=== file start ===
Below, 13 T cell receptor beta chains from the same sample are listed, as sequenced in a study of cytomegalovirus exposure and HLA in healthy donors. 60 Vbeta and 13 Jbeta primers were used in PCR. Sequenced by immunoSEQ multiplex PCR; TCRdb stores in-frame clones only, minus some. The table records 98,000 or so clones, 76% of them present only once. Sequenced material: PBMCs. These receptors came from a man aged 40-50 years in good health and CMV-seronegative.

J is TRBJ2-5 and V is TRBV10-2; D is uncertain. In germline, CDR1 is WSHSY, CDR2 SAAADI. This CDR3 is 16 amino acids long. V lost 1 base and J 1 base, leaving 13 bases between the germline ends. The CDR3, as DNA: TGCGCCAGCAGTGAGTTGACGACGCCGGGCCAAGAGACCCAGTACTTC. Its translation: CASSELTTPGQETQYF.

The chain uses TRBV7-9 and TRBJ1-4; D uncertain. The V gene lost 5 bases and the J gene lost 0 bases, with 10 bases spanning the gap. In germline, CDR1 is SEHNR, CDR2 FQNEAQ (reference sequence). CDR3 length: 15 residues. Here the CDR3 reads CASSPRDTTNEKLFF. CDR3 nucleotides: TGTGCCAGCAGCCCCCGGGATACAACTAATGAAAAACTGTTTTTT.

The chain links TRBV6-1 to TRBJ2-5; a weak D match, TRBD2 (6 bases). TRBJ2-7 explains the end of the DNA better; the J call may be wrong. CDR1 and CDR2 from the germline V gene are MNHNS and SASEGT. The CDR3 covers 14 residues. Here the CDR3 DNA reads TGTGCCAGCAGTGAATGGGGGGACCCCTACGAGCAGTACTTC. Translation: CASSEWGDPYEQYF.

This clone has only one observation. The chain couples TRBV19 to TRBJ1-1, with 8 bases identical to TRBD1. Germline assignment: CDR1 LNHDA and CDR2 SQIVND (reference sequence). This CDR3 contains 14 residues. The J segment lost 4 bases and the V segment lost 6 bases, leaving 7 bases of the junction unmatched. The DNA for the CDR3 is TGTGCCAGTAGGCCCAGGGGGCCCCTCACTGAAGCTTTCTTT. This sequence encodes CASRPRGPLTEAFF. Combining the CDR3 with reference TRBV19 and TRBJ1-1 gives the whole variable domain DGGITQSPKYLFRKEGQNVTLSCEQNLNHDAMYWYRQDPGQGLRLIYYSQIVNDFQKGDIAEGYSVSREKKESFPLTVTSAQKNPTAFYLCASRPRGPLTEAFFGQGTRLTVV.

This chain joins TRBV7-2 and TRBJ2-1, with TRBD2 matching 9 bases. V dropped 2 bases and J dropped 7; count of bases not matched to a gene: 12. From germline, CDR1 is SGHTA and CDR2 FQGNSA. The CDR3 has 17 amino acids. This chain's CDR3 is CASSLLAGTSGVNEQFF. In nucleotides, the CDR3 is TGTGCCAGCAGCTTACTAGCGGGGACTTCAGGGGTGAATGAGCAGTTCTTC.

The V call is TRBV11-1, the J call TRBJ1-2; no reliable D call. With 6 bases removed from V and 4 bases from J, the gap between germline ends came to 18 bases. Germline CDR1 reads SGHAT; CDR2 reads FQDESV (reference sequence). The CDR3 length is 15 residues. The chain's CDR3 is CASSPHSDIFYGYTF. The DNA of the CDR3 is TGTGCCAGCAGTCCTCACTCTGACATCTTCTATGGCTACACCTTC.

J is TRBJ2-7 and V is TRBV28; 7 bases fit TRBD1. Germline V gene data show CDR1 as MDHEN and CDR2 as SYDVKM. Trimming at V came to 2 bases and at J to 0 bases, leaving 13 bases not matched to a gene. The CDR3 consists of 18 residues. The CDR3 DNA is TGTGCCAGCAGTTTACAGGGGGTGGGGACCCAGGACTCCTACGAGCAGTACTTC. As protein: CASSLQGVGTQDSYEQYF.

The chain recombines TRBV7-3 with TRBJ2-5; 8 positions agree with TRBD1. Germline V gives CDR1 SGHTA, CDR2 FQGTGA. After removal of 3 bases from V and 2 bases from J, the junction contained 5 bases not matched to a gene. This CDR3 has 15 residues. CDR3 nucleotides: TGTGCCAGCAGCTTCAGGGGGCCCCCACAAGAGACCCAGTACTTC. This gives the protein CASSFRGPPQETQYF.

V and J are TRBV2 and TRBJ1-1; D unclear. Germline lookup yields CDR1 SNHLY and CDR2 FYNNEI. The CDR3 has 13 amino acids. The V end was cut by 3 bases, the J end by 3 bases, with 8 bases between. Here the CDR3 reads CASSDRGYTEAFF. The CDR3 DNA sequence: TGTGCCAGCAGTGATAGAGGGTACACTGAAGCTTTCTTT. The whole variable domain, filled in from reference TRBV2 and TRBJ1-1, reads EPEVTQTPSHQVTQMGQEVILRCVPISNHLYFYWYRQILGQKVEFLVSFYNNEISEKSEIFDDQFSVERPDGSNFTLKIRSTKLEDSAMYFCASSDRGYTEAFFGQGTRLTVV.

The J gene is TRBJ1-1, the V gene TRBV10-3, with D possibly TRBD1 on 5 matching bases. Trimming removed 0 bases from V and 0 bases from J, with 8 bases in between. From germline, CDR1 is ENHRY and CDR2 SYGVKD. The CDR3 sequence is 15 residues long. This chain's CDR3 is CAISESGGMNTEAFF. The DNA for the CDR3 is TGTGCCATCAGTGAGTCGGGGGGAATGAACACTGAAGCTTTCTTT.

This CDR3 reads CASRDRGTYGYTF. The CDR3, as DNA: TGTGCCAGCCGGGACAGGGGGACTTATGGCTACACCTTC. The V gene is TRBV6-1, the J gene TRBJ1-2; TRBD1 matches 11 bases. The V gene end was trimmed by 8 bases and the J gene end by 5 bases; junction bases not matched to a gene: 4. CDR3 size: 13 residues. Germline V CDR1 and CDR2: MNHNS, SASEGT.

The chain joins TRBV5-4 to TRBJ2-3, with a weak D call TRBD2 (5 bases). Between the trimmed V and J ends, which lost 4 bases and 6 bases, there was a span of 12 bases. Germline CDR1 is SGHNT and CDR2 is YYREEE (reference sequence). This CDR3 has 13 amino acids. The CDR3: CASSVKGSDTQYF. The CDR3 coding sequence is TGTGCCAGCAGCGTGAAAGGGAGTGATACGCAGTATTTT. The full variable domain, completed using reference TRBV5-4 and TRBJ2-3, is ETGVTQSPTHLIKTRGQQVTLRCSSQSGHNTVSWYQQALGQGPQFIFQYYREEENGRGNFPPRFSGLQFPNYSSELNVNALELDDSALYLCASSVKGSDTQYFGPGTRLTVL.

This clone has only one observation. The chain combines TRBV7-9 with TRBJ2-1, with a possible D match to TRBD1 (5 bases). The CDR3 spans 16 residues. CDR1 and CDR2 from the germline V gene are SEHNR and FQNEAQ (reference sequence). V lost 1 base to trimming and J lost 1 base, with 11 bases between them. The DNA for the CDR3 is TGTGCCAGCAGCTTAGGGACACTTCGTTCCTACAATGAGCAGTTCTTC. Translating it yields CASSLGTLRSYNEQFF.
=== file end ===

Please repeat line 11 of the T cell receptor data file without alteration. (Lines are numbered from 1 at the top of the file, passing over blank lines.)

The J gene is TRBJ1-1, the V gene TRBV10-3, with D possibly TRBD1 on 5 matching bases. Trimming removed 0 bases from V and 0 bases from J, with 8 bases in between. From germline, CDR1 is ENHRY and CDR2 SYGVKD. The CDR3 sequence is 15 residues long. This chain's CDR3 is CAISESGGMNTEAFF. The DNA for the CDR3 is TGTGCCATCAGTGAGTCGGGGGGAATGAACACTGAAGCTTTCTTT.